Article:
Is it a strange feeling to contribute to an art exhibition as a scientist? And do you think your work actually has artistic value?
Hermann Cuntz: I think that if we have now made it to the ZKM and the Centre Pompidou, then what we do is art. That means, the science we do is a part of contemporary art. Of course, there are artists who have nothing to do with science, but we are obviously on a border or rather a transition between disciplines. Art and science blend into each other, you can’t really distinguish between them.
This computer-simulated image shows synthetic pyramid-shaped neurons of optimized size, shape and connectivity that are no different from those in the real biological brain. Pyramid cells have a pyramid-shaped cell body (soma) and are also characterized by long-branched dendrites. They are found in the front cortex (cortex and hippocampus) of mammals and are thought to be involved in cognitive functions.
ESI: Even though you are exhibiting and therefore somehow also an artist, you are actually scientists and make pictures and videos as part of your research – what scientific knowledge do you gain from your artificial neurons?
This computer-simulated image shows synthetic pyramid-shaped neurons of optimized size, shape and connectivity that are no different from those in the real biological brain. Pyramid cells have a pyramid-shaped cell body (soma) and are also characterized by long-branched dendrites. They are found in the front cortex (cortex and hippocampus) of mammals and are thought to be involved in cognitive functions. See https://www.esi-frankfurt.de/news/2020-02-27_cuntzweigandcentrepompidou/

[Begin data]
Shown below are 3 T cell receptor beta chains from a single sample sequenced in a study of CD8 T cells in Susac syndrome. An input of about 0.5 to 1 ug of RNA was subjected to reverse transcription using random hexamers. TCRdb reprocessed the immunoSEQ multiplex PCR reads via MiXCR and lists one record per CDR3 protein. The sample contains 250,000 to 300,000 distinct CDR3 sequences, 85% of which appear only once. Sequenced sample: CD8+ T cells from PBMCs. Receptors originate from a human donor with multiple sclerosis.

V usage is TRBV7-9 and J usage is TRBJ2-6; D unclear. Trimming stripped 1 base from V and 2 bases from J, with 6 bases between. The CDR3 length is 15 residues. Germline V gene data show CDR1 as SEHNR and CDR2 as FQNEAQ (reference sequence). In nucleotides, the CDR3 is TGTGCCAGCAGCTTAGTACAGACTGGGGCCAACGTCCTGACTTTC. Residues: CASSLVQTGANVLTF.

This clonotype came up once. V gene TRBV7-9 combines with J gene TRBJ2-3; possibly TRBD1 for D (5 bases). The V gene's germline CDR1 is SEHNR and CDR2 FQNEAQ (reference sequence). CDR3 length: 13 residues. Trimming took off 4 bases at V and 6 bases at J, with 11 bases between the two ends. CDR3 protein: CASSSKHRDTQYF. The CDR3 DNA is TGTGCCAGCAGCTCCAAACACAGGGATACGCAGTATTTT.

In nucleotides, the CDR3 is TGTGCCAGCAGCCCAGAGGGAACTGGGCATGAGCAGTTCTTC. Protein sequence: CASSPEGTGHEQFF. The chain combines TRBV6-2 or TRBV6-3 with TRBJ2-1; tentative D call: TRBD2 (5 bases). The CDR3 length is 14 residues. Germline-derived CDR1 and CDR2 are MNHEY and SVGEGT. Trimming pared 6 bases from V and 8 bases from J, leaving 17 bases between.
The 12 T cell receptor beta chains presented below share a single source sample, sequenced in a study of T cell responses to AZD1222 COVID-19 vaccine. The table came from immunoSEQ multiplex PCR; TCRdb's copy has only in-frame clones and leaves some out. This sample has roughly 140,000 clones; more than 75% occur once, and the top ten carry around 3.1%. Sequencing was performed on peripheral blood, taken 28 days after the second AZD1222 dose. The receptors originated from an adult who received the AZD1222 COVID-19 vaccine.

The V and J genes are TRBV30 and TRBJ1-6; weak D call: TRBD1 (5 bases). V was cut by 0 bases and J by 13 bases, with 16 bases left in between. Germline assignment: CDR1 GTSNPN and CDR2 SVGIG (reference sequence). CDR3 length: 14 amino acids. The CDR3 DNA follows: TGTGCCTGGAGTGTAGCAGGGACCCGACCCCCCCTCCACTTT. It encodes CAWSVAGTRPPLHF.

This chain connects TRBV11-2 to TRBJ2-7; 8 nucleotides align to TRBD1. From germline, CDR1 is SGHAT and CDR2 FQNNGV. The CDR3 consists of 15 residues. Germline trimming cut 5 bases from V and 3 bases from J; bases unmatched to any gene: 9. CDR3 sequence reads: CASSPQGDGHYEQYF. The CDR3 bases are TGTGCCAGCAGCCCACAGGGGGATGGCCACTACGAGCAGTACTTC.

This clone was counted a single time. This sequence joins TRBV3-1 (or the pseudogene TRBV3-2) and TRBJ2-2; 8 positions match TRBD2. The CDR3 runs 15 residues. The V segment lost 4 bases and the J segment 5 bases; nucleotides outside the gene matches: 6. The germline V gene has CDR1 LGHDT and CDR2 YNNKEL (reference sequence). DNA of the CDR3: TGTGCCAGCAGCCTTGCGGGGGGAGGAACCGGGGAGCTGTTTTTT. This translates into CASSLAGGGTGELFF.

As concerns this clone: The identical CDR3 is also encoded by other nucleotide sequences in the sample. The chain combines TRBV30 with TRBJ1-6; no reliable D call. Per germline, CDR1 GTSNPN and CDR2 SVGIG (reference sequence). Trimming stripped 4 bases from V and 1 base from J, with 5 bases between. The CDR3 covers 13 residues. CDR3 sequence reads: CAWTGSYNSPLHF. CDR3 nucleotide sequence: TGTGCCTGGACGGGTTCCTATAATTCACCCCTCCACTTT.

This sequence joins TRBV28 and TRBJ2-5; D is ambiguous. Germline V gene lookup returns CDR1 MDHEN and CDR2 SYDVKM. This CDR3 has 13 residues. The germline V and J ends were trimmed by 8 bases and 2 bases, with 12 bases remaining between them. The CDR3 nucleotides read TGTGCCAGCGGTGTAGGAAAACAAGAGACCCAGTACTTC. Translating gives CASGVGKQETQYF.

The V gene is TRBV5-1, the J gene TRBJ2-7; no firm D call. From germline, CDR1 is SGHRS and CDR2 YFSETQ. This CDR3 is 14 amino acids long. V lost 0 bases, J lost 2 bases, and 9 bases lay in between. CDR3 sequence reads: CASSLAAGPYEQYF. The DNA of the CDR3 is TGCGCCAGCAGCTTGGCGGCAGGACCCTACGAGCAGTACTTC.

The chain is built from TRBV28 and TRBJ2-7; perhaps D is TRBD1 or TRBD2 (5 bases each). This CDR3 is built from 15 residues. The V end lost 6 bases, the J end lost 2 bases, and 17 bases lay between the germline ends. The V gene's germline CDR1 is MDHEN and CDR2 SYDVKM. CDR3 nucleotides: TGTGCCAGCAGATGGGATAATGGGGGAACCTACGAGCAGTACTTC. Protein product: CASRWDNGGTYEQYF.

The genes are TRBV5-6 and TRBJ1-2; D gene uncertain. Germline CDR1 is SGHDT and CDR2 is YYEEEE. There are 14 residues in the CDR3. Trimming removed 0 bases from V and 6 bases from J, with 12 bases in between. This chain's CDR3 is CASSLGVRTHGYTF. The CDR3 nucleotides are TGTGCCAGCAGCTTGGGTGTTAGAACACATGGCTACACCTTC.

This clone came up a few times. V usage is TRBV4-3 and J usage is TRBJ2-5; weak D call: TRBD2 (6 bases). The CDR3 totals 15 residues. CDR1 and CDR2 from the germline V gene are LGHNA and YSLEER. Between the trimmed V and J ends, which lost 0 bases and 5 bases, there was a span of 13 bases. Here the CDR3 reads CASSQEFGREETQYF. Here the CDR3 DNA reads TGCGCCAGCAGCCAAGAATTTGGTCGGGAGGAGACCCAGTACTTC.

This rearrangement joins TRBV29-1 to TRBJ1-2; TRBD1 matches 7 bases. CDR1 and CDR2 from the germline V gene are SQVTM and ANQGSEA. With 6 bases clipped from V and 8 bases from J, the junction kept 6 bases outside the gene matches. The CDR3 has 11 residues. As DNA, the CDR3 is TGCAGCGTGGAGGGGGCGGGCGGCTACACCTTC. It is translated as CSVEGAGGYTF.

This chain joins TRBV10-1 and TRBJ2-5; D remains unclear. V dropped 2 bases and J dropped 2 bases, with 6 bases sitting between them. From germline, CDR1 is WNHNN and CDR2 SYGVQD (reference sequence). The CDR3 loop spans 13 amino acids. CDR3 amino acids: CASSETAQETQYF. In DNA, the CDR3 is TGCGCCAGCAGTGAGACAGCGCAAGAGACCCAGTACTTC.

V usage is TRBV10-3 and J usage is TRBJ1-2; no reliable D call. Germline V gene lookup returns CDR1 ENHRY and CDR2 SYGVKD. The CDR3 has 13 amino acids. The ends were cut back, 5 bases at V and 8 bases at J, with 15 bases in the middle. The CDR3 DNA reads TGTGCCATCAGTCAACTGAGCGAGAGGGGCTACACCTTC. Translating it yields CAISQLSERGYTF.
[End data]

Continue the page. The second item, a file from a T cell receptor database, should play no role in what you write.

Marvin Weigand: Strictly speaking, we do not really exhibit our research. The visualization, that is these artificial neurons that look like real biological preparations, are the byproduct of what we’re actually researching. We are interested in the general rules of the architecture of the nervous system. If we think we have discovered a possible rule, such as how neurons grow their dendrites, then we put this rule into a model that predicts what a dendrite that grows according to these rules would look like. And the more realistic the artificial dendrite looks later, the better we understood the general rule behind it.
Hermann Cuntz: The pyramidal cells that we are exhibiting at the Centre Pompidou for example, come from an article I published a few years ago. In that study, I looked at dendrites not only of pyramidal cells, but from all kinds of neurons and from many different species. The paper is called “One Rule to Grow Them All” and we show that a basic rule for the growth of dendrites is to keep the cable length as short as possible and the signal transmission as fast as possible. So if you know where the cells are a dendrite has to get its inputs from, then you can calculate with our model how the optimal dendrite should look like. And the same rules can be applied over different species, over different cell types. This works in all the cases we have tried. And one of the nice things about this model is that it passes the Turing test right from the beginning. You can give these cells – the visualization of the cell – to an expert and he can no longer differentiate: Is this a real neuron or is it artificial. In fact, it once happened that a colleague gave a lecture at our institite and said in the introduction: Of course, it will never be possible to reproduce this beautiful variety of real nerve cells in a computer model. And then he showed my picture of artificially created neurons. Obviously this is a fantastic confirmation for us that we did something right. Of course, it’s not enough to count as reliable evidence, but it is an indication.